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The Lost Prince Frances Hodgson Burnett

XXIII The Silver Horn

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The old woman sprang upright with the fire of delight in her eyes.

``It is his silver horn!'' she cried out striking her hands together. ``It is his own call to me when he is coming. He has been hunting somewhere and wants to sleep in his good bed here. Help me to put on more faggots,'' to The Rat, ``so that he will see the flame of them through the open door as he comes.''

``Shall we be in the way?'' said Marco. ``We can go at once.''

She was going towards the door to open it and she stopped a moment and turned.

``No, no!'' she said. ``He must see your face. He will want to see it. I want him to see--how young you are.''

She threw the door wide open and they heard the silver horn send out its gay call again. The brushwood and faggots The Rat had thrown on the coals crackled and sparkled and roared into fine flames, which cast their light into the road and threw out in fine relief the old figure which stood on the threshold and looked so tall.

And in but a few minutes her great lord came to her. And in his green hunting-suit with its green hat and eagle's feather he was as splendid as she had said he was. He was big and royal-looking and laughing and he bent and kissed her as if he had been her own son.

``Yes, good Mother,'' they heard him say. ``I want my warm bed and one of your good suppers. I sent the others to the Gasthaus.''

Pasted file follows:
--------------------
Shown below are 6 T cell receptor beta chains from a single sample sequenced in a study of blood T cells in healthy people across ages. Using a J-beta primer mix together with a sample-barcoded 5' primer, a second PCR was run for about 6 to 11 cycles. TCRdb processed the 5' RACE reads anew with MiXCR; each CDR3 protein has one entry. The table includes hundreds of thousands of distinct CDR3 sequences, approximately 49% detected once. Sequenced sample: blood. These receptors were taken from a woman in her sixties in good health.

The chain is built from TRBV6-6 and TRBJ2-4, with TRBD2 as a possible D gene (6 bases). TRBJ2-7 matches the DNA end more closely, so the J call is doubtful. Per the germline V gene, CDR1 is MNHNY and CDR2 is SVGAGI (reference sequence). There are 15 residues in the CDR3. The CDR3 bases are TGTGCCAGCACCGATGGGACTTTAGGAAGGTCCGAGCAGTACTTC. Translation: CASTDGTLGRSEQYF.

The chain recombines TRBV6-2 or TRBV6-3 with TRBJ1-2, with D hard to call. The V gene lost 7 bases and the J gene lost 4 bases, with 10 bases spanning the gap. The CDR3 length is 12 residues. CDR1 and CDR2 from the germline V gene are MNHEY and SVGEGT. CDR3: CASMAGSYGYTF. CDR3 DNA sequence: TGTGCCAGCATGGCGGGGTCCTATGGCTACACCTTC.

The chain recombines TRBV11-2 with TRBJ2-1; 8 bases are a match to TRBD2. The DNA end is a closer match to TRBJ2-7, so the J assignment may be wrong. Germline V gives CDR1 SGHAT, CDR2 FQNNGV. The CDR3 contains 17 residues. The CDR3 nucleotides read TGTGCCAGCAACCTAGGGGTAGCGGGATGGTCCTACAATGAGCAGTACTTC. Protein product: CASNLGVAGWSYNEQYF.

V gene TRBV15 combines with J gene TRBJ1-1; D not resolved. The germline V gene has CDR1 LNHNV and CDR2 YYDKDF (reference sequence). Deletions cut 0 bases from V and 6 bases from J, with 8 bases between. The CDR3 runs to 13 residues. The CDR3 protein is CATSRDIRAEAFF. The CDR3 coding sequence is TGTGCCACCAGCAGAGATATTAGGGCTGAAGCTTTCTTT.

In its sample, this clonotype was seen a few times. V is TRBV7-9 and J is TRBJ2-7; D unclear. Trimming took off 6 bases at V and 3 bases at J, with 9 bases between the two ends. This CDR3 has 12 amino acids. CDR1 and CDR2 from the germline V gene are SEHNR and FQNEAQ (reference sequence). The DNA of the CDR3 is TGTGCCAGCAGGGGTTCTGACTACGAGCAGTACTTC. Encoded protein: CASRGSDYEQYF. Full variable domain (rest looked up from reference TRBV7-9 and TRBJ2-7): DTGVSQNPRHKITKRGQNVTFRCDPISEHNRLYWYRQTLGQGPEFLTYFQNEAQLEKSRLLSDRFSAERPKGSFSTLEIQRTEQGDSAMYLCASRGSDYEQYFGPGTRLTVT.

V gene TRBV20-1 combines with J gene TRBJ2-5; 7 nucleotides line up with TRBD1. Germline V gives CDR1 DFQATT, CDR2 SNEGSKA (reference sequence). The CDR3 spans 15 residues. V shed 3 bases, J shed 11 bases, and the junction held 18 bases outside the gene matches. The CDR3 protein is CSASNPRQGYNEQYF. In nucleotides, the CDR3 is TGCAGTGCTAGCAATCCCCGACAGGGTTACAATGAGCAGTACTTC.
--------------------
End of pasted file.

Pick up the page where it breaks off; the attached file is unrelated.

He came into the redly glowing room and his head almost touched the blackened rafters. Then he saw the two boys.

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``Who are these, good Mother?'' he asked.

She lifted his hand and kissed it.

``They are the Bearers of the Sign,'' she said rather softly. `` `The Lamp is lighted.' ''

Then his whole look changed. His laughing face became quite grave and for a moment looked even anxious. Marco knew it was because he was startled to find them only boys. He made a step forward to look at them more closely.

``The Lamp is lighted! And you two bear the Sign!'' he exclaimed. Marco stood out in the fire glow that he might see him well. He saluted with respect.

``My name is Marco Loristan, Highness,'' he said. ``And my father sent me.''

The change which came upon his face then was even greater than at first. For a second, Marco even felt that there was a flash of alarm in it. But almost at once that passed.

``Loristan is a great man and a great patriot,'' he said. ``If he sent you, it is because he knows you are the one safe messenger. He has worked too long for Samavia not to know what he does.''

Marco saluted again. He knew what it was right to say next.

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The Lost Prince
Frances Hodgson Burnett

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